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Smithfield's Pork Unit Performs Exceptionally Well

by 5m Editor
5 December 2008, at 1:23pm

US - Smithfield Foods has reported a loss from continuing operations for the second quarter of fiscal 2009 of $30.0 million.

This loss is compared to income from continuing operations last year of $23.4 million, or $.17 per diluted share. Sales were $3.1 billion versus $2.7 billion a year ago. Beef group results for this and prior periods are reflected as discontinued operations.

Net income from continuing and discontinued operations in the second quarter was $4.2 million, or $.03 per diluted share. After-tax income from discontinued operations was $34.2 million, or $.24 per diluted share, which includes the gain on the sale of the Smithfield Beef Group and a market value write down of cattle inventories. In the second quarter of last year, net income of $17.4 million, or $.13 per diluted share, includes an after-tax loss from discontinued operations of $6.0 million, or $.04 per diluted share.

"Our pork business continued to perform exceptionally well, even though raw material costs were 15 per cent higher than a year ago. These results were offset by unprecedented adverse conditions in the hog production industry," said C. Larry Pope, president and chief executive officer. "Raising costs were at record high levels as we were consuming high-priced grain purchased last summer. Meanwhile, hog prices were well below our raising costs," he said.

Mr. Pope said that fresh pork margins were at record high levels. "Packaged meats margins were strong, tracking slightly below record levels of last year. Groupe Smithfield and Animex results were below a year ago, reflecting high-cost raw materials and a shift in consumer preference toward lower-cost private label products. Turkey operations have not been able to increase wholesale prices fast enough to offset record high feed prices," he said.


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"We are in a very basic business, supplying food to average hard-working Americans. In tough economic times, people tend to cook at home by shopping at their local grocer. This is our core business and, as such, we should be better positioned than many as this recession takes hold."
C. Larry Pope, president and CEO of Smithfield Foods

In spite of live hog costs much higher than a year ago, pork operating earnings rose almost 50 percent above a year ago. Overall, fresh pork volume rose three percent and exports continued to be a strong factor in the market. Pork exports rose 29 per cent in volume and 52 per cent in dollar value.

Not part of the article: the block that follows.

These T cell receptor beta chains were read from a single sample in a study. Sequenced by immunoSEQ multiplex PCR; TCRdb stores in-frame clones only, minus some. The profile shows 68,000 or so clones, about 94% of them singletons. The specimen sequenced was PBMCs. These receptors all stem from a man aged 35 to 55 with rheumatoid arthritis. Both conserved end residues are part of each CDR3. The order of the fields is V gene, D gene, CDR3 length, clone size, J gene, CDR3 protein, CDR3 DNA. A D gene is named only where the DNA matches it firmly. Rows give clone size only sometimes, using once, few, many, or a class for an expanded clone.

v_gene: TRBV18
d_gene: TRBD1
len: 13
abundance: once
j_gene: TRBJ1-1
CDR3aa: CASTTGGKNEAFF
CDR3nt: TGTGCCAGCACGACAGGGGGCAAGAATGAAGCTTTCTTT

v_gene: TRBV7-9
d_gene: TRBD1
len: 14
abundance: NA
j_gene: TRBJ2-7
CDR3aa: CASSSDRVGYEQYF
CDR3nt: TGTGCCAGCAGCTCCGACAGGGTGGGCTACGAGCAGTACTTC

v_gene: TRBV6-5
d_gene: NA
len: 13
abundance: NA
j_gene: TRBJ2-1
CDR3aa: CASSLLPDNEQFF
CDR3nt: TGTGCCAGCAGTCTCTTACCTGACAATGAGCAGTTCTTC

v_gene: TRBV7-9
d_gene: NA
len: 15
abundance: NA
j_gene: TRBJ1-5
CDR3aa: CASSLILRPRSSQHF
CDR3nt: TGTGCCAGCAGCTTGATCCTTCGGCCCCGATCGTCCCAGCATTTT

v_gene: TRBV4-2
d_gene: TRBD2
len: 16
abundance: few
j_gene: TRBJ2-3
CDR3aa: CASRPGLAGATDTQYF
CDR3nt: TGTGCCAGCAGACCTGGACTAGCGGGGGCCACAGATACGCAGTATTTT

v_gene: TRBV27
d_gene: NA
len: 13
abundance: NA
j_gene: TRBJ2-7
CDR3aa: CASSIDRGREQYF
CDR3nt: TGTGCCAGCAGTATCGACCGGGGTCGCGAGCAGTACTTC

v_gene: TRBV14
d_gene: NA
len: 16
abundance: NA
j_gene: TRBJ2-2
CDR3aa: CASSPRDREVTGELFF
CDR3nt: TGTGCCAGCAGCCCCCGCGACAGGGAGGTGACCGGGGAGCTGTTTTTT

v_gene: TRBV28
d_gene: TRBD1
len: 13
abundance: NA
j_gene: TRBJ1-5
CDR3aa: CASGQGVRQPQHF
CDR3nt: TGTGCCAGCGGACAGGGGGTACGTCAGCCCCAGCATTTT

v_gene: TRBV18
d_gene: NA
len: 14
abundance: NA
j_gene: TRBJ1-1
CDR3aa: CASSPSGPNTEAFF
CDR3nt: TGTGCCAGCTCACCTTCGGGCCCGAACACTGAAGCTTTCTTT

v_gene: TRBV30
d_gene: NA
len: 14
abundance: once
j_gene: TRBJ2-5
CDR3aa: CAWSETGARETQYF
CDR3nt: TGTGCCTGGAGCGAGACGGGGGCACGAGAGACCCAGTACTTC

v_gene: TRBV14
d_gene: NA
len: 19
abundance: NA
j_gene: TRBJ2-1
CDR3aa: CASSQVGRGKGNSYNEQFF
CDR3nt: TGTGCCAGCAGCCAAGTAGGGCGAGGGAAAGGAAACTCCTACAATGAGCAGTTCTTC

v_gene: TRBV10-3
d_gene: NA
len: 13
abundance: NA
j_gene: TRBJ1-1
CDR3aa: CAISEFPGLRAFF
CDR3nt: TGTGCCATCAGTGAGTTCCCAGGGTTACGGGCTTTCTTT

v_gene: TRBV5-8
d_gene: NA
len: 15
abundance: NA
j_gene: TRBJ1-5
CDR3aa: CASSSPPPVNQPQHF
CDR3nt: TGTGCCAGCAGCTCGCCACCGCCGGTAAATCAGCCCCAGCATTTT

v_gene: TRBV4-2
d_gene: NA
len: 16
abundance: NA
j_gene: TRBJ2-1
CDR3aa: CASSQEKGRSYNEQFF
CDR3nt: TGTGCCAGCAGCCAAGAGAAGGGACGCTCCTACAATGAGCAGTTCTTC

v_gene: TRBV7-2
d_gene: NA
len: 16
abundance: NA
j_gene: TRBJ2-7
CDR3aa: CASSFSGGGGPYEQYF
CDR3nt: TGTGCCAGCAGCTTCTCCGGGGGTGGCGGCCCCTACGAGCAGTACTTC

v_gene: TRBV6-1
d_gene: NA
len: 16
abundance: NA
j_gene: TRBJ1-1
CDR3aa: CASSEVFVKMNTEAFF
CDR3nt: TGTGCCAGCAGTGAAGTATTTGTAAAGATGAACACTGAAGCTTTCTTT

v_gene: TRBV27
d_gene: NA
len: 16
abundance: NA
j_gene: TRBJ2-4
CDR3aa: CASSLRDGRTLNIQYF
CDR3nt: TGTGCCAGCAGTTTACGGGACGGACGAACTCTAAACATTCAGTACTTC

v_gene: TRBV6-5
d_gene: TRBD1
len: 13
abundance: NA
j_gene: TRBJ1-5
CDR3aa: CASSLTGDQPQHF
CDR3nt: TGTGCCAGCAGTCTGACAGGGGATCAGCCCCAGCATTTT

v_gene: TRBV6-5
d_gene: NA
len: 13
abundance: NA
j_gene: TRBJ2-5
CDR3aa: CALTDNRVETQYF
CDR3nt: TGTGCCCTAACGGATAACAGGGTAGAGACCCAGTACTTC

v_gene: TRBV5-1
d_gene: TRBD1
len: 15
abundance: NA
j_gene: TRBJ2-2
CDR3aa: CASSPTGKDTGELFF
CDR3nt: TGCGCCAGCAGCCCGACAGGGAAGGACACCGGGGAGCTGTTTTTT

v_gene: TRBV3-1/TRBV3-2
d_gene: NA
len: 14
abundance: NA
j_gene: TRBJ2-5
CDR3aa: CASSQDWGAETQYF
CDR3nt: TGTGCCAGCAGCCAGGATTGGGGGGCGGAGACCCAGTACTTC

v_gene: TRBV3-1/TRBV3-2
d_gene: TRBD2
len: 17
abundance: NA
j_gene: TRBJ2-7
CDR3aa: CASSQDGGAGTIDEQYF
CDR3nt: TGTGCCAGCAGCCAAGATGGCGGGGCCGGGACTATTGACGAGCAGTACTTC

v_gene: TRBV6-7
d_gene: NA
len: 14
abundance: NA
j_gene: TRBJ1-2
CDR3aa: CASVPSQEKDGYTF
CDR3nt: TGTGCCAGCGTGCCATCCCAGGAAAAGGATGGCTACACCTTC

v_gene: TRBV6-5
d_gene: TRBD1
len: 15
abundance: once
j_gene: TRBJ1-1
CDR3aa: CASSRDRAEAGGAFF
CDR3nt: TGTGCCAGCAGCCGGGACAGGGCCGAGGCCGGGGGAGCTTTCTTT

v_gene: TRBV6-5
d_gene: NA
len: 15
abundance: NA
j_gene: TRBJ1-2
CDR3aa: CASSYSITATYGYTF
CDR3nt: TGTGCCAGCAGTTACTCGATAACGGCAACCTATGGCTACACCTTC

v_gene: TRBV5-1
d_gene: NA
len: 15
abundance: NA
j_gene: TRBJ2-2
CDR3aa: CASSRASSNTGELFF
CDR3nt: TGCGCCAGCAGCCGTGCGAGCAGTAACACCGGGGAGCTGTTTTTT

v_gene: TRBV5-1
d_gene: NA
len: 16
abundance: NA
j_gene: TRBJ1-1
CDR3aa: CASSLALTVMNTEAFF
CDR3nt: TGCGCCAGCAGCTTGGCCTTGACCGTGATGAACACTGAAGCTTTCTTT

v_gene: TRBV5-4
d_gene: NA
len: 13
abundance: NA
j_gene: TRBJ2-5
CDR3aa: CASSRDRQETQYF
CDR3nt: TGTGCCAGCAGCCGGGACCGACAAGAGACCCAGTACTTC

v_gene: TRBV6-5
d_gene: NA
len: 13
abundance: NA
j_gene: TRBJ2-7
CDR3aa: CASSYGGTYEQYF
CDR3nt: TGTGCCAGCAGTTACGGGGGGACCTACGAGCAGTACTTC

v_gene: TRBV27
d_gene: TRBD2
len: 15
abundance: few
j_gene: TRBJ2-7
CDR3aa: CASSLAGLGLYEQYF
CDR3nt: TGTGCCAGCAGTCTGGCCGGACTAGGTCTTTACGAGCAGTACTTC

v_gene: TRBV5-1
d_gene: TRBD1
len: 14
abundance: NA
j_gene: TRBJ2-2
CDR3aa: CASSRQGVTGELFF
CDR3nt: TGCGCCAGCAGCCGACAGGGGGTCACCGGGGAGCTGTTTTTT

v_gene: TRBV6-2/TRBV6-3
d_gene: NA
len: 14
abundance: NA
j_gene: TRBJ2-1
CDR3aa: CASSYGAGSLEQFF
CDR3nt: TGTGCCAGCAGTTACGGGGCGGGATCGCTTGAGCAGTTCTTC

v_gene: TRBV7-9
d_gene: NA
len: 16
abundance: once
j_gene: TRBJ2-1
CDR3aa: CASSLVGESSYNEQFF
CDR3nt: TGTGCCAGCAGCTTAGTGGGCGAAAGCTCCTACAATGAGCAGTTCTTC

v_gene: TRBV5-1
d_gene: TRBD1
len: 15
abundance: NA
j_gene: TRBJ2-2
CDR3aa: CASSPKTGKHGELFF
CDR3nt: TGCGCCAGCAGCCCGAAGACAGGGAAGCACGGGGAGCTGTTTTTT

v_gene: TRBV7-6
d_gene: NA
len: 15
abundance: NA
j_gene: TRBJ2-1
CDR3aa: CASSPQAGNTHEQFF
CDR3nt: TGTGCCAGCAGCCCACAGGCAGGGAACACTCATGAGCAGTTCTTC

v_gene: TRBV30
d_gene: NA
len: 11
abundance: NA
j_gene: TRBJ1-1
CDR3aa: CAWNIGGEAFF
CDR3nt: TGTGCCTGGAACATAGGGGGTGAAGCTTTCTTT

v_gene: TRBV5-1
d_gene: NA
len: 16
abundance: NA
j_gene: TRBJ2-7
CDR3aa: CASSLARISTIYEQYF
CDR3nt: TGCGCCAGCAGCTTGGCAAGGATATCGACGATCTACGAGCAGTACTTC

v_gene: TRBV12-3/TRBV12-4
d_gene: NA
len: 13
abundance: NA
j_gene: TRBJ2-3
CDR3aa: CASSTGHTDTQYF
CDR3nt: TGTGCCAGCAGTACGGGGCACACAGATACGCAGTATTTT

Packaged meats margins were slightly below record margins of a year ago as high raw material costs could not be fully passed through in higher prices. While overall packaged meats volume decreased slightly, pre-cooked ribs, led by the Curly's brand, rose 33 per cent.

Hog production losses continued due to record high feed costs. Corn costs were 65 per cent higher than a year ago and soybean meal was 59 per cent higher. Cash raising costs increased to $63 per hundredweight versus $49 per hundredweight last year. Live hog market prices were $53 per hundredweight compared to $46 per hundredweight in the same quarter a year ago. Murphy- Brown, Smithfield's hog production subsidiary, has liquidated seven per cent of its US sow herd since its February 2008 announcement in order to balance supply and demand. Murphy-Brown expects to complete its 100,000 sow reduction program in the third quarter. This will result in fewer market hogs being raised by the company in the future.

"Pork exports have remained strong throughout the quarter and we expect exports to continue at a good rate, albeit at a slower pace than earlier this year. US pork remains the best valued pork in the world," said Mr. Pope. "The third quarter typically is our best season for packaged meats and holiday hams. Also, the efforts of our new leadership team in the pork group already are producing greater efficiencies and lower manufacturing costs," he said.

"We will experience slightly lower feed costs as we move through the third and fourth quarter. However, they will continue to be at high levels, compared with prior years. Herd liquidation in North America and throughout the world, together with lower production of poultry and beef, should strengthen all protein prices going forward," Mr. Pope said. "According to the futures markets, hog production should turn profitable in the first quarter of fiscal 2010," he said.

"While the next two quarters will be difficult due to record high grain costs, I am very optimistic about fiscal 2010 and beyond after these grain inventories have been worked through. The operational changes we have made, and those we are planning, combined with lower supplies of all proteins, should be very good for this company. We are in a very basic business, supplying food to average hard-working Americans. In tough economic times, people tend to cook at home by shopping at their local grocer. This is our core business and, as such, we should be better positioned than many as this recession takes hold," said Mr. Pope.

Further Reading

- You can view the full report by clicking here.